As participants in the consumer tech industry, it can be easy to forget that not all civilians are tech-savvy.
In fact, according to a recent study by Assurant, the extended warranty provider, more than three-quarters of U.S. consumers (78 percent) are reluctant to buy any more connected devices after experiencing “major frustrations” with the smart products they already own.
But this roadblock to adoption can be avoided in large measure by assuaging their frustrations and tech phobias with value-added services (VAS). Typically offered by retailers and OEMs as attachment sales, these pre- and post-purchase options include extended warranty coverage; protection against theft, loss or damage; and on-demand tech support. Often the latter two are wrapped into the first.
In the case of connected products, 73 percent of those same exasperated shoppers said they would be more likely to buy more smart tech if it came with protection and/or support services.
But to see how the inclusion of specific services could improve purchase intentions across the smart-product spectrum, Assurant weighed each separate VAS against 21 different connected categories. The results are startling.
Beginning with extended warranties, fully 45 percent of respondents said they would be more likely to buy a smart appliance if it came with a two-year coverage plan. Similarly, 39 percent of consumers would be more inclined to buy robotic floor vacs that came with added protection, and 37 percent felt the same for VR systems, tablets and e-readers, and Wi-Fi garage door systems.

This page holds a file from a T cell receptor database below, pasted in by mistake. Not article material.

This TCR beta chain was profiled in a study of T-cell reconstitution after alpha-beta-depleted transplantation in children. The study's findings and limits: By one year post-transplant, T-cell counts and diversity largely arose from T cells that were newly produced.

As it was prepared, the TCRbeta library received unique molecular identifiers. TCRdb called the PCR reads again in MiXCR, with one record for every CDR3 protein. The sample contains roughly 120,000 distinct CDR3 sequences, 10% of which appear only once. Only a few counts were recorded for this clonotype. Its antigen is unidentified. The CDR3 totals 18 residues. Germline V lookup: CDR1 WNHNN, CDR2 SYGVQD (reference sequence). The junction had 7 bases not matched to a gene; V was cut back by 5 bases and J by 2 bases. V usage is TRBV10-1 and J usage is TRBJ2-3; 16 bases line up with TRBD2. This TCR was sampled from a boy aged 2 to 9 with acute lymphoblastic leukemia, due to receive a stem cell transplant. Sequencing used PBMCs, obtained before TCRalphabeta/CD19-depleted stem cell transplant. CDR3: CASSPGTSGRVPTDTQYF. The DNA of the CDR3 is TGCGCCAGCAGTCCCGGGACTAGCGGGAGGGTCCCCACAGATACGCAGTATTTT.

Moving on to theft, loss or damage protection, the most consumer-phobic categories were action cams, Wi-Fi security cams and Wi-Fi home security systems. Twenty-nine percent of respondents would be more likely to purchase each product type if it was protected from dire circumstances, the survey said, while 26 percent would be more inclined to buy video game consoles and smart devices for pets.
Surprisingly, the third VAS, on-demand tech support, garnered the least enthusiastic response. The offer of personal hand-holding had the greatest sway on car diagnostic apps, with 25 percent of respondents indicating a greater likelihood of purchase. Runner-ups included smart TVs and DVRs (23 percent); smart thermostats (20 percent); and smart sprinkler systems and streaming media TV boxes (18 percent each).
Categories that evinced the least need for 1-800 hotlines were robo vacs and wearables (11 percent each); video game consoles and tablets and e-readers (10 percent each); and action cams (7 percent).
Assurant further found that VAS availability was most critical for first-time buyers of connected tech. While 97 percent of respondents said they might make their first smart purchase within the next 12 months, nearly three-quarters of this group (73 percent) said they’d be more likely to reach for their wallets if one or more of the value-added services was part of the package.
The Assurant study, “The Connected Now,” is largely based on the results of a consumer poll conducted each November for the past three years. The most recent survey canvassed 1,243 adult Americans.